The narrator teaches Supply Chain Management with a focus on sustainability and climate change. He is also the regional coordinator of the PM Gati Shakti National Plan

As told to Deepa Gupta

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Joshimath Cracks

‘Joshimath Paid The Price For Our Environmental Sins’

Anoop Nautiyal, a social worker from Uttarakhand, says successive state govts chose to pay heed to the hydroelectric lobby but not ecologists and scientists

The tragedy of Joshimath took decades to be scripted. Since 1975, experts and environmentalists have been raising alarm over the fragile ecology but they remained neglected. These warnings are in the public domain, so successive state governments cannot wash their hands of the responsibilities.

This is the price of our own collective ‘sins’. Citizens, local contractors, and municipal authorities are as much to blame as the government. The present situation is one of fire-fighting after the flames have engulfed. We have lost a hill town forever. There is no option left than to shift the entire population to another settlement as was done in Tehri when the entire villages in the dam belt were shifted to New Tehri town.

An old saying goes: There is no greater disaster than greed. This adage fits well into the Joshimath subsidence. And it won’t stop at Joshimath. Many other towns will have the same fate in near future. Those in line with a Joshimath-like fate include Karnaprayag and Gopeshwar in Chamoli district, Ghansali in Tehri, Munshiyari and Dharchula in Pithoragarh, Bhatwari in Uttarkashi; Pauri, and Nainital in Kumaon region.

Hydroelectric projects have contributed the most in increasing the current episode. The present calamity must force us to deliberate and brainstorm on how to save other towns. The state system, by its natural responsibility, which becomes more prominent in a hilly state like Uttarakhand, has not been able to develop a solution. From the great earthquake of Garhwal in the year 1803 to the disaster of 2013 and the current disaster of February 2021 and Joshimath… this process continues to be ‘man-made’ than ‘natural’.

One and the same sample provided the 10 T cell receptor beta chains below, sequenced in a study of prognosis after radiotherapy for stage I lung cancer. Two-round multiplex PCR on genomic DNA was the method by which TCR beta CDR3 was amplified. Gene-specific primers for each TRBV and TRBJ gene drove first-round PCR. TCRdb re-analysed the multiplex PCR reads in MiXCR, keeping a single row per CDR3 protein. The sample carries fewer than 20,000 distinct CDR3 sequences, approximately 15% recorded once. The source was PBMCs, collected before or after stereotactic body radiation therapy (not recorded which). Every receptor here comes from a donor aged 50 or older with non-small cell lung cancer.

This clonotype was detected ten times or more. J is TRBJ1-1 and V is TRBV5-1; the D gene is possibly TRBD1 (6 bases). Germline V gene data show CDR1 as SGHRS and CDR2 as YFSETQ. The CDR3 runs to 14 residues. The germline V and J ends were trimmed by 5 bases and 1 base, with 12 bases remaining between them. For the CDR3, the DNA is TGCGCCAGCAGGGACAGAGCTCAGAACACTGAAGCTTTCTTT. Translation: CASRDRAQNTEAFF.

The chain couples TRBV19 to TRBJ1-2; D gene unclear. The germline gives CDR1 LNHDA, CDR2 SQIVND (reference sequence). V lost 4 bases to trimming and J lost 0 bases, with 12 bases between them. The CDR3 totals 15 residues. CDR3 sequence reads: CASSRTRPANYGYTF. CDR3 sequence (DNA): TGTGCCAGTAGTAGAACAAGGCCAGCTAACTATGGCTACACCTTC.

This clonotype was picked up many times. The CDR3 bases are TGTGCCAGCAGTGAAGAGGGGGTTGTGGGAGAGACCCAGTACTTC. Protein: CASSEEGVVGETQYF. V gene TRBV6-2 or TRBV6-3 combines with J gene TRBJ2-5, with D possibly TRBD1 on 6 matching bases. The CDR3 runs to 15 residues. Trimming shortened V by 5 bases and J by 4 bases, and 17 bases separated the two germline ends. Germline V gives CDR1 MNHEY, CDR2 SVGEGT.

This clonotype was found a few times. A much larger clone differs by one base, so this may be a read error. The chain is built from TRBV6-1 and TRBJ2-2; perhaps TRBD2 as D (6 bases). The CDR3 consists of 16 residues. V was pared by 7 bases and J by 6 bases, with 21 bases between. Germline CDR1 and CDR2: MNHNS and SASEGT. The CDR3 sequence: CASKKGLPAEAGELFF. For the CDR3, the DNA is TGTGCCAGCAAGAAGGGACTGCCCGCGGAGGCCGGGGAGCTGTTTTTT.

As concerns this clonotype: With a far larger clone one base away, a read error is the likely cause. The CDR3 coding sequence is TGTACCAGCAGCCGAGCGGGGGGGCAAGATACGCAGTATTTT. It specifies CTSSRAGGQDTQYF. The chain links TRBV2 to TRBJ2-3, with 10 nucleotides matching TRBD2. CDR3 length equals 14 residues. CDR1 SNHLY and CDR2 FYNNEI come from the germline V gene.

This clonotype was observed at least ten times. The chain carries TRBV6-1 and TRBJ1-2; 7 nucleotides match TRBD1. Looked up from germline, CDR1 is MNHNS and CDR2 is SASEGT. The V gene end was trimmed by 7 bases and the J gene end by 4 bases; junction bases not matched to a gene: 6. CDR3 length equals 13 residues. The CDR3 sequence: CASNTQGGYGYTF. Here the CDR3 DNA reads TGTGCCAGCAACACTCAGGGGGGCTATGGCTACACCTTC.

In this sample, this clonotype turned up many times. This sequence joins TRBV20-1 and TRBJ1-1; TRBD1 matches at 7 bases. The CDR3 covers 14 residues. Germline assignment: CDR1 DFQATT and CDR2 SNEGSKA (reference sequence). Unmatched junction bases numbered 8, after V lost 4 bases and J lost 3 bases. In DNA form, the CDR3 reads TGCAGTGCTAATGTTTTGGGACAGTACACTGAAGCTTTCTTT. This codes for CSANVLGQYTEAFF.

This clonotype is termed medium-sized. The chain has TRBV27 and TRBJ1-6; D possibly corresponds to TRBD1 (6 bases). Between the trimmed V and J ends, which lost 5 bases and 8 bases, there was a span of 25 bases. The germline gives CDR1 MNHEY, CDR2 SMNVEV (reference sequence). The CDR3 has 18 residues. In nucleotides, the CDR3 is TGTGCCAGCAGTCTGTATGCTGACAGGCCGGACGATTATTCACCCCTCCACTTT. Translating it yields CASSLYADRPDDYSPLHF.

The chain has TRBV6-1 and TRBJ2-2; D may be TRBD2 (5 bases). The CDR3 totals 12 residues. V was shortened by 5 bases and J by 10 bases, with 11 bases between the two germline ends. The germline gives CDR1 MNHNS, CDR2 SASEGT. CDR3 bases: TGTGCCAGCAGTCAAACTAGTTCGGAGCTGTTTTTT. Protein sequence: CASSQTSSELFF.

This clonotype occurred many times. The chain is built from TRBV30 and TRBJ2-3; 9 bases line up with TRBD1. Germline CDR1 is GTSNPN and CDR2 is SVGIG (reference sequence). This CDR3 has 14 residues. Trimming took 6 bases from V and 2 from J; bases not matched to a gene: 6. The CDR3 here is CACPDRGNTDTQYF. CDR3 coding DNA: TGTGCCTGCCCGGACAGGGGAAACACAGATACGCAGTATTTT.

ALSO READ: ‘Not Just Joshimath, Entire State Sitting On A Powder Keg’

Scientific and social organizations have been continuously giving suggestions and warnings. Environment Ministry committees, CAG, High Court, and Supreme Court have intervened several times. The media has been highlighting the irregularities time and again, but the governments have always looked at it casually. A large part of society and scientists concerns remained neglected.

For example, in 1982, considering the scientific arguments of the ‘Chipko Movement’, it was decided to stop the construction of the ‘Vishnu Prayag Project’ or shortly before the construction of three hydroelectric projects in the upper reaches of Bhagirathi was stopped. But the hydropower lobby has been influencing the politics of the country. As a result, these projects never paid enough attention to the environment.

It’s high time that we woke up as a race and as a society – or in the near future, we will be left with no such place to admire and adore.

As Told To Rajat Rai

Joshimath Disaster

‘Not Just Joshimath, Entire Uttarakhand is Sitting on a Powder Keg’

Suresh Nautiyal, a veteran environmentalist based in Uttarakhand, says consecutive governments have systematically blown away the gains of Chipko Movement

They have torn apart the heart of the hills in Uttarakhand. And this has been going on for decades, under all governments, be it the Congress or BJP. Indeed, the entire state is sitting on the brink of a man-made catastrophe.